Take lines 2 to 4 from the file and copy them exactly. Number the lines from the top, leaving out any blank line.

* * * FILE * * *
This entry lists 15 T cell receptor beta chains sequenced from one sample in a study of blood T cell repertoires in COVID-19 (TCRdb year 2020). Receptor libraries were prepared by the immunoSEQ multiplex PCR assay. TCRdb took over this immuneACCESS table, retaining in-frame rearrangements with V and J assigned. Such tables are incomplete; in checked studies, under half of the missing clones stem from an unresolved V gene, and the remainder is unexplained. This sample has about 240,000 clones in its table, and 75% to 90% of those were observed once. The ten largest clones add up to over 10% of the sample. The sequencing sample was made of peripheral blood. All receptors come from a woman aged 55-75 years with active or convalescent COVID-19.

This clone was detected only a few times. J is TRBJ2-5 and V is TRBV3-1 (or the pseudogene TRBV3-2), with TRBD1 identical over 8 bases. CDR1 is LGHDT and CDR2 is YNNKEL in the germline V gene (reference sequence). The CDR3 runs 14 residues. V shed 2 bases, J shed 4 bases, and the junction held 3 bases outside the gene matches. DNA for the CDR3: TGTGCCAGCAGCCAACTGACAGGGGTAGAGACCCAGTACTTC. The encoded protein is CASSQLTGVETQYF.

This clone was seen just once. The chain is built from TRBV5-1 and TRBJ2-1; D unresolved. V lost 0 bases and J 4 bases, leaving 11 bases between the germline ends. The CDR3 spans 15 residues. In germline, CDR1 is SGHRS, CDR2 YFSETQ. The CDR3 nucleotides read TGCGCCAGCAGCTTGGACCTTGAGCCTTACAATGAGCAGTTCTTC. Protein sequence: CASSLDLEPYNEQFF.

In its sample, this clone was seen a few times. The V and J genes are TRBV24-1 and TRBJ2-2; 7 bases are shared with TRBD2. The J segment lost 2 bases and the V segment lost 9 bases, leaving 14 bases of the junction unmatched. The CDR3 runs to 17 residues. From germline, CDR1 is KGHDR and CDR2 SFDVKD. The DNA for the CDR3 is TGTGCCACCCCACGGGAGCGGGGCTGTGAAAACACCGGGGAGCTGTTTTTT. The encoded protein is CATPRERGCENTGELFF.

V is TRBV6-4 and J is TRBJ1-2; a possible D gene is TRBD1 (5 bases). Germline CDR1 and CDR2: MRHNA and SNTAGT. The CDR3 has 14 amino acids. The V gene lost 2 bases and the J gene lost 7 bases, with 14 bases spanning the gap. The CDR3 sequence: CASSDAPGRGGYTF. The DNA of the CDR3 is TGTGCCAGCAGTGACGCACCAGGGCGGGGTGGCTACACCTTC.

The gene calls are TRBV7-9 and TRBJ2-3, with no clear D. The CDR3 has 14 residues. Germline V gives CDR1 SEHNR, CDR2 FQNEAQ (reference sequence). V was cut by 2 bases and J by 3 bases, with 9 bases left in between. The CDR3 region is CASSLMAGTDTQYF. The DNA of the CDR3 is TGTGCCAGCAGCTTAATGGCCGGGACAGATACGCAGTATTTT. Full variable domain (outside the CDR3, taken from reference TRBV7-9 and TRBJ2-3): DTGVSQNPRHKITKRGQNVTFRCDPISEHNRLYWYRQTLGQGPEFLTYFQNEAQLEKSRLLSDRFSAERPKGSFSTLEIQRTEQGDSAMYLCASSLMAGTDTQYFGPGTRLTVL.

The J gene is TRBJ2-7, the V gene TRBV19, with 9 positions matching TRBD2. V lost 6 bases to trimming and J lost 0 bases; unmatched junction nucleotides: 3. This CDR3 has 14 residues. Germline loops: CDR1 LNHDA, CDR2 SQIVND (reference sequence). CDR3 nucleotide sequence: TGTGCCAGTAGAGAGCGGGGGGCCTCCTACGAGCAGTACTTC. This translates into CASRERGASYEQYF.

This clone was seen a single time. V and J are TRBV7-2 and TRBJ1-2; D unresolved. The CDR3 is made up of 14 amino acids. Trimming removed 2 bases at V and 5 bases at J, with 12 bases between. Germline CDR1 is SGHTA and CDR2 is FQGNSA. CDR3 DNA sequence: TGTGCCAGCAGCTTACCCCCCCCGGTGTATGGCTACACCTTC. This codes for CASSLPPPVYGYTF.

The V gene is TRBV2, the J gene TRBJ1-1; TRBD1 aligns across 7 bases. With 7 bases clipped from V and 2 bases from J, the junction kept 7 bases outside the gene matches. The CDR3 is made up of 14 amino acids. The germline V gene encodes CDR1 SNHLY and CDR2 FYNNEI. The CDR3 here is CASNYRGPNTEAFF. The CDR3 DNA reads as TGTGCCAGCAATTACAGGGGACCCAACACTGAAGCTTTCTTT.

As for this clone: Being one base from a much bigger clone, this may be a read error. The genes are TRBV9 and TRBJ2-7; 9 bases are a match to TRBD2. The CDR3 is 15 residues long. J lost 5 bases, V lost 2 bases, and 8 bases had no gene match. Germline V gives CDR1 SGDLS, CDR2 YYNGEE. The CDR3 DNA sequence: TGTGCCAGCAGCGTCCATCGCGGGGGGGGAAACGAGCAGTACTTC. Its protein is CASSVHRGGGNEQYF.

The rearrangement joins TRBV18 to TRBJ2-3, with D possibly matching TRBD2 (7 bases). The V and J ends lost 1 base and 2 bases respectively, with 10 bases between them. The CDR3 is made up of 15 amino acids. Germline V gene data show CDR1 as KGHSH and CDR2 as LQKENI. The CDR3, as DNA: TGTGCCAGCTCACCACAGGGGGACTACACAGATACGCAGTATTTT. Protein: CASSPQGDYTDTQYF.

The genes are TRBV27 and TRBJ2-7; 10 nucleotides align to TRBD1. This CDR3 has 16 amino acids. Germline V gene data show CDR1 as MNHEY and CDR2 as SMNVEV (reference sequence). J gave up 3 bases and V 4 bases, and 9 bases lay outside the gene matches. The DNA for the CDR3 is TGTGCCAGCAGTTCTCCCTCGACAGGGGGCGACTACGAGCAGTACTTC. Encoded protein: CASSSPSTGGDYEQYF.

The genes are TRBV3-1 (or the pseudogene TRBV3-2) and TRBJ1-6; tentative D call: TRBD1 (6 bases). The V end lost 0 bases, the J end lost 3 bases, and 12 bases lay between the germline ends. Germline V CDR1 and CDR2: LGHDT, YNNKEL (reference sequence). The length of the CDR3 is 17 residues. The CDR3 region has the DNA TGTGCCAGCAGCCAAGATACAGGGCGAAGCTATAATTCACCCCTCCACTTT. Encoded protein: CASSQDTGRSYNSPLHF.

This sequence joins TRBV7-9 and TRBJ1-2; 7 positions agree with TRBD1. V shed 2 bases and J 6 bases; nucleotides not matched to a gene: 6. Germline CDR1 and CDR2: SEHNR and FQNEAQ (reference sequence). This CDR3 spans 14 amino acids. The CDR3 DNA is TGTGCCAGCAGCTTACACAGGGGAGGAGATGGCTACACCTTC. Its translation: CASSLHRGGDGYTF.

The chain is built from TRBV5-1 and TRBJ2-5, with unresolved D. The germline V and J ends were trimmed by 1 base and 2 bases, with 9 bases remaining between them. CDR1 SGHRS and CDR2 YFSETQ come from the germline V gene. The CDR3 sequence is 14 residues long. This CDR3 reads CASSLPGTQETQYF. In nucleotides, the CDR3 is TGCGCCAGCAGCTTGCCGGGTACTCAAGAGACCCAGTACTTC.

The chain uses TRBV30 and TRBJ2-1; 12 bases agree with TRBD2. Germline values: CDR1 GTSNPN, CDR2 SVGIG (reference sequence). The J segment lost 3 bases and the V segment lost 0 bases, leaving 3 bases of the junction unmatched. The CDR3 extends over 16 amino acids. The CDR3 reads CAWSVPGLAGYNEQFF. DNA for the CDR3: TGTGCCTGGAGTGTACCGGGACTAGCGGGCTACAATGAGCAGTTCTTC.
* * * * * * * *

This clone was detected only a few times. J is TRBJ2-5 and V is TRBV3-1 (or the pseudogene TRBV3-2), with TRBD1 identical over 8 bases. CDR1 is LGHDT and CDR2 is YNNKEL in the germline V gene (reference sequence). The CDR3 runs 14 residues. V shed 2 bases, J shed 4 bases, and the junction held 3 bases outside the gene matches. DNA for the CDR3: TGTGCCAGCAGCCAACTGACAGGGGTAGAGACCCAGTACTTC. The encoded protein is CASSQLTGVETQYF.

This clone was seen just once. The chain is built from TRBV5-1 and TRBJ2-1; D unresolved. V lost 0 bases and J 4 bases, leaving 11 bases between the germline ends. The CDR3 spans 15 residues. In germline, CDR1 is SGHRS, CDR2 YFSETQ. The CDR3 nucleotides read TGCGCCAGCAGCTTGGACCTTGAGCCTTACAATGAGCAGTTCTTC. Protein sequence: CASSLDLEPYNEQFF.

In its sample, this clone was seen a few times. The V and J genes are TRBV24-1 and TRBJ2-2; 7 bases are shared with TRBD2. The J segment lost 2 bases and the V segment lost 9 bases, leaving 14 bases of the junction unmatched. The CDR3 runs to 17 residues. From germline, CDR1 is KGHDR and CDR2 SFDVKD. The DNA for the CDR3 is TGTGCCACCCCACGGGAGCGGGGCTGTGAAAACACCGGGGAGCTGTTTTTT. The encoded protein is CATPRERGCENTGELFF.